4:09 P.M. U.S., Ukraine and British foreign ministers release joint statement after meeting in Paris, saying they agree that international observers should be deployed immediately in eastern Ukraine and Crimea. They also stated that direct talks between Ukraine and Russia, facilitated by the international community are crucial to resolving tensions with Russia.
3:47 P.M. President Vladimir Putin said on Wednesday that the crisis in Ukraine could have a negative effect on the Customs Union linking Russia, Belarus and Kazakhstan, and called for measures to protect the three nations' producers and exporters. "The extraordinary situation ... in Ukraine arouses serious concerns," Putin told the presidents of Belarus and Kazakhstan at the start of talks at his residence outside Moscow.
"Negative consequences for the Customs Union markets are possible too, and therefore we should think together about measures to protect our producers and exporters," said Putin, whose hopes of bringing Ukraine into the union have been set back severely by the downfall of President Viktor Yanukovich.
2:04 P.M.: The EU will transfer some $15 billion to Ukraine over the next two years, according to European Commission President Jose Manuel Barroso. Barroso said the aid will win include 1.6 billion euros in loans, and 1.4 billion euros in grants from the EU. It will also include some 3 billion euros in credit. He didn't give details on the timetable for the transfer of the funds to Kiev.
12:50 P.M.: A Ukrainian flag was raised Wednesday morning above the local government offices in Donetsk in eastern Ukraine, the birth city of ousted President Yanukovych. A Russian flag had been on display on the building for five days. The police say that they are clearing the building, which pro-Russian protesters took over on Monday. This is despite reports that the building is booby-trapped and that explosives are hidden inside. Donetsk has seen the greatest number of pro-Russian protests since the president was ousted.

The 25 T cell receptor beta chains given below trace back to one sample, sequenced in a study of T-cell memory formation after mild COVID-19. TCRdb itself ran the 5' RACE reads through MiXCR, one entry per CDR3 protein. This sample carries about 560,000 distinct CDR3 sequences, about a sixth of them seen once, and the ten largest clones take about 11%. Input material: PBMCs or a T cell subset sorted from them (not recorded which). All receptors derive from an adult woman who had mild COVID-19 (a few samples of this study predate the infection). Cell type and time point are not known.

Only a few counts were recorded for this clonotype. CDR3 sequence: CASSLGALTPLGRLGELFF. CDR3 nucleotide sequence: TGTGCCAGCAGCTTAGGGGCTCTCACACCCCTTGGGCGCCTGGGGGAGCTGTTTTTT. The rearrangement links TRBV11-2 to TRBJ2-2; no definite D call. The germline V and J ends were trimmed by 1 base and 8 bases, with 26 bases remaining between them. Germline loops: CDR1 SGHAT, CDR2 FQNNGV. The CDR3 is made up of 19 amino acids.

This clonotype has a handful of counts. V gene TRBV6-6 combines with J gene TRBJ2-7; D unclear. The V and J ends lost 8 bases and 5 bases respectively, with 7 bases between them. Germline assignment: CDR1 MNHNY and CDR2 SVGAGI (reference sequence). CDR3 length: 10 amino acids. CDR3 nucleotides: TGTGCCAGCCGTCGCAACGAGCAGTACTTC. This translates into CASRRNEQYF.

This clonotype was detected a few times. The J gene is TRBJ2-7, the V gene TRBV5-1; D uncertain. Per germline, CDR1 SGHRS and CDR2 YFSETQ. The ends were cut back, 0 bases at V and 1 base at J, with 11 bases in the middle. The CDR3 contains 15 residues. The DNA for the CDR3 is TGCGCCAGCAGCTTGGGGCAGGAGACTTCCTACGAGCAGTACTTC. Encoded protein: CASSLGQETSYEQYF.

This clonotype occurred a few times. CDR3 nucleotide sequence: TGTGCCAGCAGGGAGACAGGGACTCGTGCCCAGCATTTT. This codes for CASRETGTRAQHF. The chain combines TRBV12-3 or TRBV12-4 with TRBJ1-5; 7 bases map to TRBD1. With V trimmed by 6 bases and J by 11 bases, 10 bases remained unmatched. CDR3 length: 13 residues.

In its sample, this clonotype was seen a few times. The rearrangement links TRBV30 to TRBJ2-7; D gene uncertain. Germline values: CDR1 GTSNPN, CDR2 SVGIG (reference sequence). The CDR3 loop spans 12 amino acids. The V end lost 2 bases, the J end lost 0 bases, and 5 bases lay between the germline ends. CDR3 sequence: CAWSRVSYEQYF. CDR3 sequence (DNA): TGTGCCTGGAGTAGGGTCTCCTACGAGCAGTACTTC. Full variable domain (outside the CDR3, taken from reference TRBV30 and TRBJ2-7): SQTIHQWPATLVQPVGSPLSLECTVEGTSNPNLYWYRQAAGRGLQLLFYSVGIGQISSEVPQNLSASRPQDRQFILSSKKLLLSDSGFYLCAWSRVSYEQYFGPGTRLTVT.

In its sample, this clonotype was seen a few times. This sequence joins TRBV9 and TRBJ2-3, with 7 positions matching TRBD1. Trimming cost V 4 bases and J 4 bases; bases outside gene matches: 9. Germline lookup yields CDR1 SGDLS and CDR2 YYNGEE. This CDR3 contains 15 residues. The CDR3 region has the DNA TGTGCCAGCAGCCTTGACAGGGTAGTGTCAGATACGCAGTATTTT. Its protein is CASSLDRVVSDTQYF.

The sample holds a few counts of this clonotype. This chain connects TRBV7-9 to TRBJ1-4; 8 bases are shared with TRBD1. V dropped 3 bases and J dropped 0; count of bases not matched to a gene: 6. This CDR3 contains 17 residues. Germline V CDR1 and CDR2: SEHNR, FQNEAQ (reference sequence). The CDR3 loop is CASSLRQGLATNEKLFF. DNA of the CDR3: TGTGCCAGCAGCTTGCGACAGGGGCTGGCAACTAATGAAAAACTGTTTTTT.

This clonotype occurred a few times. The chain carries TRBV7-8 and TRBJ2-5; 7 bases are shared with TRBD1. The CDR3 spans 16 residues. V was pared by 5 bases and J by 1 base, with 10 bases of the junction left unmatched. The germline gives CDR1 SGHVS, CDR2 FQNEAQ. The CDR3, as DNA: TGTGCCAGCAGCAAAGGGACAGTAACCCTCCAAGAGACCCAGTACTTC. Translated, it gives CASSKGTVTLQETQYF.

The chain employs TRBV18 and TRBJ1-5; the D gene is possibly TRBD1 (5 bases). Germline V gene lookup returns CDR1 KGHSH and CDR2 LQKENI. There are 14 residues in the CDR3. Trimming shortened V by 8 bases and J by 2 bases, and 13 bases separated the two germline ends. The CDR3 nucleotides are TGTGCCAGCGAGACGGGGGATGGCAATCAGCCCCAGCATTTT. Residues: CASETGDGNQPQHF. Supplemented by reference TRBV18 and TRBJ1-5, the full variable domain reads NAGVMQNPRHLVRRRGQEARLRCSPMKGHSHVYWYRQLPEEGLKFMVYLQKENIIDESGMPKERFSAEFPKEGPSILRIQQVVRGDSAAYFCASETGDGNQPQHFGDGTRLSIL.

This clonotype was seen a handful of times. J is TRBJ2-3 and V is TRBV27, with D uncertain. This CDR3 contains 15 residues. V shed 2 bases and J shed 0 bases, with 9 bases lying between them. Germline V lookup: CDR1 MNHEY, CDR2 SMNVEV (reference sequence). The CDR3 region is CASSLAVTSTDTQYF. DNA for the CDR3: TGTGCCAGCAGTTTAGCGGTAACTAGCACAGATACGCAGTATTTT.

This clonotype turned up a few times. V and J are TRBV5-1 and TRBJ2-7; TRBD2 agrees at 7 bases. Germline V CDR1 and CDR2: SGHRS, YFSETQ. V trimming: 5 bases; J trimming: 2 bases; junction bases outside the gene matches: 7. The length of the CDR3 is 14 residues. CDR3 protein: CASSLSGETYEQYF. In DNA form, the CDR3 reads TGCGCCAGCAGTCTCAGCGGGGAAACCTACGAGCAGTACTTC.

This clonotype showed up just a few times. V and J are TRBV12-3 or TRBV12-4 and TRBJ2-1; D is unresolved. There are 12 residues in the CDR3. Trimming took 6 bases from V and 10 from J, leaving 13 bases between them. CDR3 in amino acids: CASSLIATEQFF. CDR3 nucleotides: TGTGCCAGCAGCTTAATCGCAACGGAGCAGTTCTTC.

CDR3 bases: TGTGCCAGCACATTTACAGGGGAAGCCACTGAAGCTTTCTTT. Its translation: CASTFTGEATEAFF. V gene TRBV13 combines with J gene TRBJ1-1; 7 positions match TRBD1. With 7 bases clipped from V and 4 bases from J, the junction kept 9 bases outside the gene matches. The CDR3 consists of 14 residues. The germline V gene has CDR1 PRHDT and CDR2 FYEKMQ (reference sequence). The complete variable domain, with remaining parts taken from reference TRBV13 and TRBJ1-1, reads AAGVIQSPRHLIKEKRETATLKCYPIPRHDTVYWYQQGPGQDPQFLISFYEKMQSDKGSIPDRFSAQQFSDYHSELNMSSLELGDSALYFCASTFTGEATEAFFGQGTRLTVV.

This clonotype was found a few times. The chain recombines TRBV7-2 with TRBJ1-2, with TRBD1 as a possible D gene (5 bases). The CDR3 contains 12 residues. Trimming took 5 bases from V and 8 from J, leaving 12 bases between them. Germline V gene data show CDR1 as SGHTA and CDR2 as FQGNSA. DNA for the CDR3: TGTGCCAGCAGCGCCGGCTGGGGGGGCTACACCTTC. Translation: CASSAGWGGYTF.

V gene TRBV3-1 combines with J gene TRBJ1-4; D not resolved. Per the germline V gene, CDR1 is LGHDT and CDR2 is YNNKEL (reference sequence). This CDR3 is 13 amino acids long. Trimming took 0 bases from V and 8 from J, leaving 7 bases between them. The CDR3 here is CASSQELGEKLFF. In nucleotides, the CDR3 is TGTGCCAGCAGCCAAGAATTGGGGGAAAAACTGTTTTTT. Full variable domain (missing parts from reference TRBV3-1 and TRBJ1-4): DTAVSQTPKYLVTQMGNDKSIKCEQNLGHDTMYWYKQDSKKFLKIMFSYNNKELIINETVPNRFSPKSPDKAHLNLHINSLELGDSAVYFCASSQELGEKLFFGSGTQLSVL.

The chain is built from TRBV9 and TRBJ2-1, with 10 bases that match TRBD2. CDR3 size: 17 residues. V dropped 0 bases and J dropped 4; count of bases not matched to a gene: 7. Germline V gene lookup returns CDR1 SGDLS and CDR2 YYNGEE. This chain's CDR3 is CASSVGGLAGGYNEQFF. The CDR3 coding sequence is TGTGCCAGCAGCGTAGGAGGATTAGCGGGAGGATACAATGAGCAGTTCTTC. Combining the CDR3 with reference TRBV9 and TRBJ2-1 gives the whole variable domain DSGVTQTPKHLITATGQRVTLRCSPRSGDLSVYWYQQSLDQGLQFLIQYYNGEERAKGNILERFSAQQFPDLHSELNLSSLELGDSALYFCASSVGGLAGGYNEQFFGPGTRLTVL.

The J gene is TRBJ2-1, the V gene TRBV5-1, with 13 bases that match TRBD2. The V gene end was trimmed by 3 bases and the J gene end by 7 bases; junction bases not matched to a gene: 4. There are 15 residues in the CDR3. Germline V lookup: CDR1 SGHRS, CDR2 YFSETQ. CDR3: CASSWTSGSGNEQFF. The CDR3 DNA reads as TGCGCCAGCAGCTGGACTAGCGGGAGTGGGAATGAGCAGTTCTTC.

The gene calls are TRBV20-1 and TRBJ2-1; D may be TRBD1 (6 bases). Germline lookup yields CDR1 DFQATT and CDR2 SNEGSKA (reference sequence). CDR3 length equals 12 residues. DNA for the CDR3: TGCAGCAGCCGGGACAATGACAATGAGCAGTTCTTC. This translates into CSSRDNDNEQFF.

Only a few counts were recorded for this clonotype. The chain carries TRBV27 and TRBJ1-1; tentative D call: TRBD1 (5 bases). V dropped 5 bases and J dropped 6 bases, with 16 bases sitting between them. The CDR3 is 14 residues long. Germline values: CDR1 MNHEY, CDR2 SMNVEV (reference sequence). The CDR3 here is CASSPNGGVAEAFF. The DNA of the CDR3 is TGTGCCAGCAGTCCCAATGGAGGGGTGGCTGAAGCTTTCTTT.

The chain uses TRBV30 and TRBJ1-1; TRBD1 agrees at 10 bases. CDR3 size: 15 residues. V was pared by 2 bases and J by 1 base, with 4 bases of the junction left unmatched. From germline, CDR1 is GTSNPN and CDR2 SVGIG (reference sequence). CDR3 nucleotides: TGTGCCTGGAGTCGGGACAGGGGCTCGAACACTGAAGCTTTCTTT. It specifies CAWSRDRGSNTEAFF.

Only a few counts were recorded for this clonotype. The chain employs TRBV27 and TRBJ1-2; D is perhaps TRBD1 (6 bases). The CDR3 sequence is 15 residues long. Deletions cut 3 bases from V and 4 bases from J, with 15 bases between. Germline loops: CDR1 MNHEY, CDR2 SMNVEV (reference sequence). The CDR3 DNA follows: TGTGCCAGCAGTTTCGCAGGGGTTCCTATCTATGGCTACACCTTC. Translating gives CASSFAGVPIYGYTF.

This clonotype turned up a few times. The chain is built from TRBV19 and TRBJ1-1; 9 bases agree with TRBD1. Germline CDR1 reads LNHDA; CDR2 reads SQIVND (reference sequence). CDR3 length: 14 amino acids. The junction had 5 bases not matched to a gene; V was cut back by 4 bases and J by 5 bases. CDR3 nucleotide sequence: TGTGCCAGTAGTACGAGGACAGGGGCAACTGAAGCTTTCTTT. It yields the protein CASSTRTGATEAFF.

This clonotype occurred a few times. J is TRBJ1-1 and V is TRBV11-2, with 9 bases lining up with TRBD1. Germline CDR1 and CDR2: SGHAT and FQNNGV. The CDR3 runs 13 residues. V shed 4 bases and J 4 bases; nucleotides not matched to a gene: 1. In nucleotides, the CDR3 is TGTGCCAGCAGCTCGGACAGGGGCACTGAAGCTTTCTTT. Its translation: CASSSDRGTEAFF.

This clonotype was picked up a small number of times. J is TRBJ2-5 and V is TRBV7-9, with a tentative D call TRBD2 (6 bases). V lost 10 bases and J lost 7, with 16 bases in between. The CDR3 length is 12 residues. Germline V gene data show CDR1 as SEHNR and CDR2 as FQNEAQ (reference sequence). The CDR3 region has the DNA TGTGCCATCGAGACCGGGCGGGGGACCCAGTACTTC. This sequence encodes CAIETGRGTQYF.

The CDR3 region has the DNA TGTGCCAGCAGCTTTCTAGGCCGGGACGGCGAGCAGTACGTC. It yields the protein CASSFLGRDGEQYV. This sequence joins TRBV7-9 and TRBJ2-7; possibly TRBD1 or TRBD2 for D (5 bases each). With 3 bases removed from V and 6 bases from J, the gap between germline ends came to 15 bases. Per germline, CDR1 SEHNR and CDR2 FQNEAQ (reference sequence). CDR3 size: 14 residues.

12:27 P.M.: Speaking before meeting Kerry and other foreign ministers in Paris, Lavrov repeated Moscow's assertion - ridiculed by the West - that the troops that have seized control of Crimea are not under Russian command. Asked whether Moscow would order forces in Crimea back to their bases, Lavrov told a questioner in Madrid: "If you mean the self-defence units created by the inhabitants of Crimea, we give them no orders, they take no orders from us. "As for the military personnel of the Black Sea Fleet, they are in their deployment sites. Yes, additional vigilance measures were taken to safeguard the sites... We will do everything not to allow any bloodshed."
11:39 A.M.: Russian LGBT group, "Russian LGBT Network" published a post on its Facebook page condemning Russia and saying it had aggressively started a war. "No territorial interests, real or invented, justify the spilling of blood. We condemn the declarations and actions that incite war that is likely to bring human tragedies and human rights violations," the Facebook post said.
11:16 A.M.: The United States and Russia will hold talks on easing East-West tension over Ukraine on Wednesday as the West steps up efforts to persuade Moscow to pull its forces back to base in Crimea and avert the risk of a war.
U.S. Secretary of State John Kerry and Russian Foreign Minister Sergei Lavrov will meet face-to-face for the first time since the crisis escalated. NATO and Russia will hold parallel talks in Brussels amid concerns that a standoff between Russian and Ukrainian soldiers in Crimea could still spark violence, or that Moscow could also intervene in Russian-speaking eastern Ukraine.